Cockroach, a common household insect pest. Fossil evidence indicates that cockroaches appeared more than 250 million years ago. There are about 3,500 known species. They are found throughout the world. In North America, there are about 60 species, including the German cockroach, or Croton bug; the Oriental cockroach, or black beetle; the Australian cockroach; and the American cockroach.

The cockroachThe cockroach has existed for more than 250 million years.

The cockroach has a flat body with a head that faces downward; long, thin antennae; and long, spiny legs. Cockroaches are usually brown. Most cockroaches are one-half inch to 2 1/2 inches (1.3 to 6.4 cm) long. The largest cockroaches are found in tropical areas, where some reach five inches (13 cm) in length. Cockroaches of most species have wings, but the insects rarely fly; instead they usually travel by running swiftly. Glands near the back of the body give off a disagreeable odor that helps protect the cockroach against predators. The female cockroach lays an egg case, called an ootheca, containing 12 to 25 eggs. The young are similar in shape to the adults.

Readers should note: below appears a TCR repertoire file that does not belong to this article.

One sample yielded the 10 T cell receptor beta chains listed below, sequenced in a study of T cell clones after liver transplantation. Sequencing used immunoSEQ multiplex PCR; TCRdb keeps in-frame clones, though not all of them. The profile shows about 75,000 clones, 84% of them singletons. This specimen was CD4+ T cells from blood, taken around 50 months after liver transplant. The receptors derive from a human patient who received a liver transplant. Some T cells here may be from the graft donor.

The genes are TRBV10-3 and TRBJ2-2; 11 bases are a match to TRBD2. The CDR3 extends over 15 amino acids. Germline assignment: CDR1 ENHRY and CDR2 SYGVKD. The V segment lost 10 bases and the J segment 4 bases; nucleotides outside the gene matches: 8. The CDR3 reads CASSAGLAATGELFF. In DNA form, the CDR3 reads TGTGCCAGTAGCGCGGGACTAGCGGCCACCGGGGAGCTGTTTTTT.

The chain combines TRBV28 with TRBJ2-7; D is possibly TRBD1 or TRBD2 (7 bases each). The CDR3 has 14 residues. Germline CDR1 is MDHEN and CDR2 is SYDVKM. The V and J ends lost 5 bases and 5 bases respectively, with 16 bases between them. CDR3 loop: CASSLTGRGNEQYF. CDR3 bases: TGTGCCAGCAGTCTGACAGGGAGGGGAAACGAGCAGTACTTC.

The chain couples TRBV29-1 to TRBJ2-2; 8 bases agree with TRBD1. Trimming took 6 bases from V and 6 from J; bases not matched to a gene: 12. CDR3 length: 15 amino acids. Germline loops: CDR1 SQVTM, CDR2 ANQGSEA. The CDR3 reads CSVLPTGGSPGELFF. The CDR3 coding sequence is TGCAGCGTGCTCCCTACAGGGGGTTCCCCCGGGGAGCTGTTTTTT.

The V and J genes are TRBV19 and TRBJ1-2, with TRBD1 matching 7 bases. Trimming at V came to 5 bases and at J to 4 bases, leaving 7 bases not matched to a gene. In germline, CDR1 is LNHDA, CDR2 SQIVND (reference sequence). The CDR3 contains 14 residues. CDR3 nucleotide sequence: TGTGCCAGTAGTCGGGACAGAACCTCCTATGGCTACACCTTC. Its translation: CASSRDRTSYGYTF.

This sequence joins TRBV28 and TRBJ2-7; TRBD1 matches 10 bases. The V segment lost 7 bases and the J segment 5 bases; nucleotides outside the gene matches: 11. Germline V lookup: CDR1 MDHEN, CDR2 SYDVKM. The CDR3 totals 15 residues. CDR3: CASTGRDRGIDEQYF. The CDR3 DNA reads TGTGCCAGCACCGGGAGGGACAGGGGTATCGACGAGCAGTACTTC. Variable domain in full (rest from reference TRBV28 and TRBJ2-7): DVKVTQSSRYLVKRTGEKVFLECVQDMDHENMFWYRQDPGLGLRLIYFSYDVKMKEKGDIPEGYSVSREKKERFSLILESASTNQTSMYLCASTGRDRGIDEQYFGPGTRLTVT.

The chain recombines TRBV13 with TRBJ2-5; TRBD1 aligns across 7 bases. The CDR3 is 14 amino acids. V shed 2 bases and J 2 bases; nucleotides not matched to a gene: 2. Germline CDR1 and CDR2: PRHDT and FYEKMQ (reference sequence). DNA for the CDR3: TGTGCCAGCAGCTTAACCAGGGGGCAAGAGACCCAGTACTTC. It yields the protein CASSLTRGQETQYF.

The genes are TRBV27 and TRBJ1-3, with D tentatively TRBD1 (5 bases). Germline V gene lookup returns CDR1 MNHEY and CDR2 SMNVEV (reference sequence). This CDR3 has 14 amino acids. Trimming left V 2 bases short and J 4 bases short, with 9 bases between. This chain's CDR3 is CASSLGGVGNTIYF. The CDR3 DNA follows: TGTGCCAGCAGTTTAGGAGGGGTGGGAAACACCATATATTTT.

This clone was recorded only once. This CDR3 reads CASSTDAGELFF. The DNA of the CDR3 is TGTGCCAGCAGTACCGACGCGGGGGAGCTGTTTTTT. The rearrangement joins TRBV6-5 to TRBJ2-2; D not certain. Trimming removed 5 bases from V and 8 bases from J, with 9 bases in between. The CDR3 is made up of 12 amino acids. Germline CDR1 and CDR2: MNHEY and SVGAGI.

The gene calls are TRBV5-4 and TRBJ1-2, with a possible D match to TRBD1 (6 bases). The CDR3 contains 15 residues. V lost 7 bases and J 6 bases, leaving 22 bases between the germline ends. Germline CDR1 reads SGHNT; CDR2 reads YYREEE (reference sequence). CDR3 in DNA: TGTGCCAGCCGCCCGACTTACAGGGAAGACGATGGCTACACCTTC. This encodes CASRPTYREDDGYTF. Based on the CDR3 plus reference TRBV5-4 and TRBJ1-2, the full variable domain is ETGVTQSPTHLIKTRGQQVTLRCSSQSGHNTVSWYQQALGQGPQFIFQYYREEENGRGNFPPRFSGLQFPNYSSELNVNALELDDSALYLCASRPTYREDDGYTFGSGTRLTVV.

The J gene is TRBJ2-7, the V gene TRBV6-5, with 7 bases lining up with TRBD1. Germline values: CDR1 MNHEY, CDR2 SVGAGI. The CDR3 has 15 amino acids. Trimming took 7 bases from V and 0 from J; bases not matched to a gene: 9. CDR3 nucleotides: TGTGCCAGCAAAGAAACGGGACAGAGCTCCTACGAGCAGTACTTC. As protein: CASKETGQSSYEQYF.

Outdoors, cockroaches live under such objects as stones and logs. In buildings where they become pests, they hide in places such as cupboards and between walls. They eat a variety of animal and vegetable matter, especially starches and sweets. Cockroaches are controlled primarily with insecticides. Cockroaches are not known to transmit diseases to people, but they may spread filth and leave a foul odor.

Most biologists classify cockroaches in the order Dictyoptera. The German cockroach (Blattella germanica) belongs to the family Blattellidae. The Oriental cockroach (Blatta orientalis), Australian cockroach (Periplaneta australasiae), and American cockroach (P. americana) belong to the family Blattidae.